Mozambican Prime Minister Carlos Agostinho do Rosario on Tuesday presented to the country’s parliament, the Assembly of the Republic, the government’s economic and social plan for 2019, which envisages a growth rate of 4.7 per cent.
The 2019 growth rate relies heavily on mining. The extractive industry is expected to grow at a rate of 14 per cent. Among the main contributors to this will be the graphite mines in the northern province of Cabo Delgado (where production is expected to increase by over 273 per cent), rubies (up by 92 per cent), tantalite (91 per cent increase), and coking coal (up by 18 per cent).
It will still be some years before the natural gas in the Rovuma Basin, off the Cabo Delgado coast, comes on stream. Production of gas from the Pande and Temane fields in the southern province of Inhambane is expected to remain steady at around 194 million gigajoules a year. But production of the condensate associated with the gas is expected to rise by 62.5 per cent to over 675,000 barrels.
Agriculture is forecast to grow at 5.5 per cent in 2019. There should be a 12 per cent growth in grain production to 3.5 million tonnes, and a 13 per cent rise in root crops (mostly cassava) to 16.9 million tonnes.
A six per cent growth s forecast or the fisheries sector. Most of this will come from artisanal fishermen, whose predicted catch is about 389,000 tonnes. This compares with only 28,000 tonnes from commercial fishing and 5,500 tonnes from aquaculture.
Manufacturing industry is expected to grow at 3.1 per cent. Most of the growth will be in cement industry (10 per cent), food processing (nine per cent), and drinks (six per cent).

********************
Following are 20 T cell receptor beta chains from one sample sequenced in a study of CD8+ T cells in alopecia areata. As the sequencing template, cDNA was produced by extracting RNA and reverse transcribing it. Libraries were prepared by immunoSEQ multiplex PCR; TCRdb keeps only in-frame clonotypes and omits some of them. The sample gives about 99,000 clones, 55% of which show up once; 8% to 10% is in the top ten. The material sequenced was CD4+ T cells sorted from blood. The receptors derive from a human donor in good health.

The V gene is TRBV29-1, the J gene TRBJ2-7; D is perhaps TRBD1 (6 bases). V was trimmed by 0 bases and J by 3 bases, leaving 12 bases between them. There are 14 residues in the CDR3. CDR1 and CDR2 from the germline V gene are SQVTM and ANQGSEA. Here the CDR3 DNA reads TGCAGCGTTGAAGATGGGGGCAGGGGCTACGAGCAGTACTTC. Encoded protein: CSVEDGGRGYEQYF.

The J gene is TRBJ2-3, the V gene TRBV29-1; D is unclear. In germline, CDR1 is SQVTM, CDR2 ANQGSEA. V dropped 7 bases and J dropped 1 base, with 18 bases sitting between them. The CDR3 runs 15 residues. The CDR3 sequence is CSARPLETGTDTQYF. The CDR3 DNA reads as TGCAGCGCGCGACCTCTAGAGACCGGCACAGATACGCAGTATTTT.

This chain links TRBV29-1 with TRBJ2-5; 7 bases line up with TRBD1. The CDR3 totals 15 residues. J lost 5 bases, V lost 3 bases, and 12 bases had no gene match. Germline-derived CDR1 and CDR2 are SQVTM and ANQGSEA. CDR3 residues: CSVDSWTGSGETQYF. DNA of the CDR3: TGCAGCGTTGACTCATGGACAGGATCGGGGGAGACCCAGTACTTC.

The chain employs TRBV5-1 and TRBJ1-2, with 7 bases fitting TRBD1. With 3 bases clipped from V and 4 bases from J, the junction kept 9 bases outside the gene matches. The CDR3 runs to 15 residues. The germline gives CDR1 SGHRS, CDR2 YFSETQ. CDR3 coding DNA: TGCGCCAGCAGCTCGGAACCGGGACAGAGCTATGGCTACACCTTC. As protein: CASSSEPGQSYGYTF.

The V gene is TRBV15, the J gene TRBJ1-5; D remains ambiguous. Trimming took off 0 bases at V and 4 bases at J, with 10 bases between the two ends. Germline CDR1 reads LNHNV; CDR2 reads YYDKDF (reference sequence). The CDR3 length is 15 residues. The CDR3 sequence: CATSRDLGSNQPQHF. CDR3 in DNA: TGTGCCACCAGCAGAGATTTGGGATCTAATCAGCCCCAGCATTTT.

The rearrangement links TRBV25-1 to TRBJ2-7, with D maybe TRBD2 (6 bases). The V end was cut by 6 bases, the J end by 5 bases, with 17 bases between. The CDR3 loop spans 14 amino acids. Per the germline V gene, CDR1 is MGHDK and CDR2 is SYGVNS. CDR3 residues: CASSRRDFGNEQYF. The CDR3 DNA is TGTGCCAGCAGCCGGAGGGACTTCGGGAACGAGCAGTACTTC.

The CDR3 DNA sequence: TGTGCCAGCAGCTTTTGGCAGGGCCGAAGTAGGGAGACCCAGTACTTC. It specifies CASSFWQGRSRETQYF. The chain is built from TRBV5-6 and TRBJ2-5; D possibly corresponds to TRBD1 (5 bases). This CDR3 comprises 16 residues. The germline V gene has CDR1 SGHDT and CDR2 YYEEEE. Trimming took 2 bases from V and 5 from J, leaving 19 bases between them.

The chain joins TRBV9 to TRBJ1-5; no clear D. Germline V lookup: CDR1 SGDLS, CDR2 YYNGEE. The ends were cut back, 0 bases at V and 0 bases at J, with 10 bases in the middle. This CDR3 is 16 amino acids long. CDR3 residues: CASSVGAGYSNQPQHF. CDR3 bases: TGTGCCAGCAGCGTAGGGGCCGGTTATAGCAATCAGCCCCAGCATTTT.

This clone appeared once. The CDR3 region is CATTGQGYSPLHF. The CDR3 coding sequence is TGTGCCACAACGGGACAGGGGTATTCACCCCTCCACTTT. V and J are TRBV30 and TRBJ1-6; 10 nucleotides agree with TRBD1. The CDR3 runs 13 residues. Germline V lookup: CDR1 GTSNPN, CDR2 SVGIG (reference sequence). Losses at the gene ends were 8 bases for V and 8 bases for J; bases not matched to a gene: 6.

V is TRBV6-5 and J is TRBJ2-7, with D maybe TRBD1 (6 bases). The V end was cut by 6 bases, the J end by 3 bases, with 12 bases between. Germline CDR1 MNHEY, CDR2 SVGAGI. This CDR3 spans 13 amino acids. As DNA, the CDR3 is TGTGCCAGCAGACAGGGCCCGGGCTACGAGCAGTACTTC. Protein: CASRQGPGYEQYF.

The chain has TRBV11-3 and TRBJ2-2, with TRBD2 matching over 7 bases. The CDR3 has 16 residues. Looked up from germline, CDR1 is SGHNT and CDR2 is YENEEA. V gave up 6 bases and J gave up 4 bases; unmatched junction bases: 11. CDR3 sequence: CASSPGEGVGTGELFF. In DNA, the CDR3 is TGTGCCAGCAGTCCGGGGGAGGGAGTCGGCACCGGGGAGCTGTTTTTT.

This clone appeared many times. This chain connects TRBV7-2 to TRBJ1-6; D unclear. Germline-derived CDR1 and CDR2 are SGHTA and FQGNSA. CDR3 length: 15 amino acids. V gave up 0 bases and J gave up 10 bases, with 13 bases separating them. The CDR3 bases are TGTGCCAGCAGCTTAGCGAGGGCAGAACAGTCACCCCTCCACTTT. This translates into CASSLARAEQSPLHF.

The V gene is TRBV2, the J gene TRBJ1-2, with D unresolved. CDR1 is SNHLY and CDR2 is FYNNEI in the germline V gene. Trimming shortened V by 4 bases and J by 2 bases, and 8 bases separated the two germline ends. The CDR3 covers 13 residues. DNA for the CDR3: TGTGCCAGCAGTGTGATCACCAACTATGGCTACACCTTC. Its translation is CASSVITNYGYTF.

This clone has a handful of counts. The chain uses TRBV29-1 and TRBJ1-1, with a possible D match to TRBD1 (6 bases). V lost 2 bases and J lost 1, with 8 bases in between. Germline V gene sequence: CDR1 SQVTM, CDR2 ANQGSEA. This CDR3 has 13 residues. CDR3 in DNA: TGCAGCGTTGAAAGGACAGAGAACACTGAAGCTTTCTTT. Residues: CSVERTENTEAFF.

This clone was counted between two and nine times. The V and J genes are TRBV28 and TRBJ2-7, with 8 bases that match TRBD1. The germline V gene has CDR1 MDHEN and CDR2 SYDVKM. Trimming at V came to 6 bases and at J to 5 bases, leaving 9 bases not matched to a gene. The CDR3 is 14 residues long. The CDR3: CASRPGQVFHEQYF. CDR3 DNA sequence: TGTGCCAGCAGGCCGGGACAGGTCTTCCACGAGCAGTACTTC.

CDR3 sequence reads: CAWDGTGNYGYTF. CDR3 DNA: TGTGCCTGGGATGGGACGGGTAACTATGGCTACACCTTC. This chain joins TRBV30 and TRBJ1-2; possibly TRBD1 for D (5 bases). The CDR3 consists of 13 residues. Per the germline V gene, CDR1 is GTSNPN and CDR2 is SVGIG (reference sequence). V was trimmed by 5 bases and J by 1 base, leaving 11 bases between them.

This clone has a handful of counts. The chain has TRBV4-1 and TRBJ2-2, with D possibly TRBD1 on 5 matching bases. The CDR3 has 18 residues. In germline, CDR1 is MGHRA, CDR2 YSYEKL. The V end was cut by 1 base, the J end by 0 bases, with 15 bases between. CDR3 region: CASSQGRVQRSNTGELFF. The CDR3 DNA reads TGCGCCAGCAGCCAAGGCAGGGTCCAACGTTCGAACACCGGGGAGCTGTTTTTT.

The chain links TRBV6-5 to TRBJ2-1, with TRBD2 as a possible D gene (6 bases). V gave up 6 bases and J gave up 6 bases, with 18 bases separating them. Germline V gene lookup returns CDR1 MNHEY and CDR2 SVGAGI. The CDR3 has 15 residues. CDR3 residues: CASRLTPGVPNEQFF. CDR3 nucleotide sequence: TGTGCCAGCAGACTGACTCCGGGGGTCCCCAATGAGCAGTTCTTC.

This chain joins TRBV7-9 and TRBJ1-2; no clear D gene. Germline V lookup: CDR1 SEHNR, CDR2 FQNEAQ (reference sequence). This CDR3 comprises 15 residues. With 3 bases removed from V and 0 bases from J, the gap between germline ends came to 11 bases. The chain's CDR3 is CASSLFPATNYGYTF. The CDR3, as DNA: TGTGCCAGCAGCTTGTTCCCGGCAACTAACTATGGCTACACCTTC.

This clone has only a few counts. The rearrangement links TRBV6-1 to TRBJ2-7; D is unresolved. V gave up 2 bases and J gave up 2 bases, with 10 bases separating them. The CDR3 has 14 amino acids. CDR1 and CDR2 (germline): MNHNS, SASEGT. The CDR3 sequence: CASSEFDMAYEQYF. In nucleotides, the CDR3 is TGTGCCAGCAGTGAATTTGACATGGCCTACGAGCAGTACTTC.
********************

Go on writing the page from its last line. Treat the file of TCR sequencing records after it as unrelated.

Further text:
An overall growth rate of 2.8 per cent is forecast for transport. Within this sector the largest growth, 15.6 per cent, is projected for rail traffic.
The other major macro-economic targets for 2019, Rosario said, are an annual inflation rate of around 6.5 per cent, a rise in the value of the country’s exports from 4.9 billion US dollars this year, to 5.2 billion dollars, and net international reserves sufficient to cover six months’ imports of goods and non-factor services.
Inflation is already low, at just 2.87 per cent for the first ten months of 2018, as measured by the consumer price indices of the three largest cities (Maputo, Nampula and Beira). Yearly inflation (1 November 2017 to 31 October 2018) was 4.75 per cent. There is thus a very good chance that inflation for all of 2018 will be well under five per cent.
Rosario noted that in October 2016, the annual inflation rate had been 26 per cent. Cutting inflation to the current level was “another notable gain resulting from implementing the government’s five year programme”.
He stressed that, in the coming year, the government “will prioritise diversification of the economy, improving the business environment, and implementing combined fiscal and monetary measures that will stimulate the economy and keep inflation stable”.
Source: AIM via Club Of Mozambique